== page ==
[07:17:46] BERMAN: All right. This just in. A new report says that Democrats in the House might be finding a new strategy to deal with the White House stonewalling or all the investigating they're trying to do.
That strategy: call people who, in theory, have no claim of executive privilege to testify in public before their committees. People like Corey Lewandowski, people like Chris Christie. They never worked for the White House, so in theory, they have no claim of privilege.
Joining me now to talk about that breaking news and also the investigation at large, Democratic Senator Richard Blumenthal. He serves on both Armed Services and the Judiciary Committee, and he has an important bill up that deals with this, which we'll get to in just a minute.
First Senator, the news that House Democrats are looking to call people who have no claims of executive privilege. First, your legal knowledge on this. You, of course, were attorney general in Connecticut for a long time, an accomplished lawyer.
Corey Lewandowski was campaign manager but never worked in the White House. Chris Christie, a political adviser. Never worked in the White House. They are both talked about in part two of the Mueller report in issues that deal with obstruction. Would they have any claim of executive privilege?
SEN. RICHARD BLUMENTHAL (D-CT): They have no claim of executive privilege, none whatsoever. But I'd argue that those individuals who worked in the White House previously, like McGahn and some of the others, also lack a viable claim of executive privilege, and it will be rejected by the courts.
But the key is accountability. And Bob Mueller is the absolutely critical witness to holding the president accountable for his law breaking.
BERMAN: Yes. Robert Mueller, of course, if he -- he may need to be subpoenaed to come testify. Do you think that should happen soon?
BLUMENTHAL: Robert Mueller needs to appear. I think he has to understand that part of his job as special counsel is to appear before congressional committees. I hope he will do it voluntarily. If not, a subpoena may be necessary, because Robert Mueller wrote the book. And it is a powerful 450 page description of law breaking, obstruction, and a threat by the Russians. Most won't read the book. They need to see the movie, and Robert Mueller is the movie.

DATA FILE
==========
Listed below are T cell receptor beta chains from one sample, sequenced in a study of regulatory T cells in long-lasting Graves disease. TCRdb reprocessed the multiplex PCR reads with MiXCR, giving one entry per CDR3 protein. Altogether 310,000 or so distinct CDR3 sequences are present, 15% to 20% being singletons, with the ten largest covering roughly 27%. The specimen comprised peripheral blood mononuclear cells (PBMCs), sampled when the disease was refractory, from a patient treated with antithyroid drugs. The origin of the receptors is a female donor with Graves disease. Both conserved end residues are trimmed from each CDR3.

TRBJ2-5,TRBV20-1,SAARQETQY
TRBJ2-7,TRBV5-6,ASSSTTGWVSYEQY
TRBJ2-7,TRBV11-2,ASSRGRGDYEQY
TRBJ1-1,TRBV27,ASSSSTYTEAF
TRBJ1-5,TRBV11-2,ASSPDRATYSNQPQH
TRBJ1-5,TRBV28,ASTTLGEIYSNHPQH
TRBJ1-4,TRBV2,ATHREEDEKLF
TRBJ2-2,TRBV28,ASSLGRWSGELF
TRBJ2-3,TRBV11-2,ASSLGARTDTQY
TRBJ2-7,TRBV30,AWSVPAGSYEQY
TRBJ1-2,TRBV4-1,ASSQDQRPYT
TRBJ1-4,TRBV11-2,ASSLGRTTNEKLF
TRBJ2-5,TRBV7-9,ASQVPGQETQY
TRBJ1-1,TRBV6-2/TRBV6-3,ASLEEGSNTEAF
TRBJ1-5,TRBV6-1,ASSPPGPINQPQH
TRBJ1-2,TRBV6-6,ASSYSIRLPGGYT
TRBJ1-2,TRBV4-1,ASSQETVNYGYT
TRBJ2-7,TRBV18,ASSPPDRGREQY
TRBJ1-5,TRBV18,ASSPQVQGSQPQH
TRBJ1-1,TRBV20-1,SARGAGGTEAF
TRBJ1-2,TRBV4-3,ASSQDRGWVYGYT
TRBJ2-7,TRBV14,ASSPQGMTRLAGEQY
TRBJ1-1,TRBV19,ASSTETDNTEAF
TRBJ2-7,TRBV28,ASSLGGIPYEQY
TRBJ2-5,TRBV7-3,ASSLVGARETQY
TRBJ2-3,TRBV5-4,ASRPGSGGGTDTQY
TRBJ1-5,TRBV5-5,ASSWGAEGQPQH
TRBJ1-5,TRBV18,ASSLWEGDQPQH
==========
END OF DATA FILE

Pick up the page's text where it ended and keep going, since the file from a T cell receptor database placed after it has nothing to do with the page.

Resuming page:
BERMAN: All right. You are behind legislation -- You actually proposed it in April -- that would require anyone in a campaign to report outreach from a foreign government or foreign intelligence agency or foreign service offering dirt on a political opponent.
[07:20:10] Why is this important now? Because the president told ABC News last week that he would listen to this outreach. And at first, he only said maybe would he report it to the FBI, and then he went on at length to say you never talk to the FBI. He's cleaned that up a little bit.
That aside, why is this legislation so important?
BLUMENTHAL: His cleaning up, his walking back his previous remarks, is almost worse than his saying that he would listen and accept dirt on a political opponent from a foreign power. Because what he said was, "I will report it to the FBI if it's incorrect or badly stated." In other words, "Show me what you have. If it's correct, I'll use it."
It's a little bit like a bank robber offering you money. And you're saying, "Well, if it's counterfeit, I'll turn it over to the authorities. If it's good, I'll use it."
And the clear law is that accepting anything of value from a foreign government is a violation of law, including dirt on a political opponent. The duty to report would seem to be a matter of good citizenship, moral duty, patriotic duty. But apparently, we need to clarify that reporting it to the FBI also is required.
BERMAN: So to be clear, Donald Trump Jr., when he was offered that meeting in Trump Tower and said the Russian government has -- this is part of the Russian government to help elect you and hurt Hillary Clinton, he would have been in violation of your law, had he not reported that?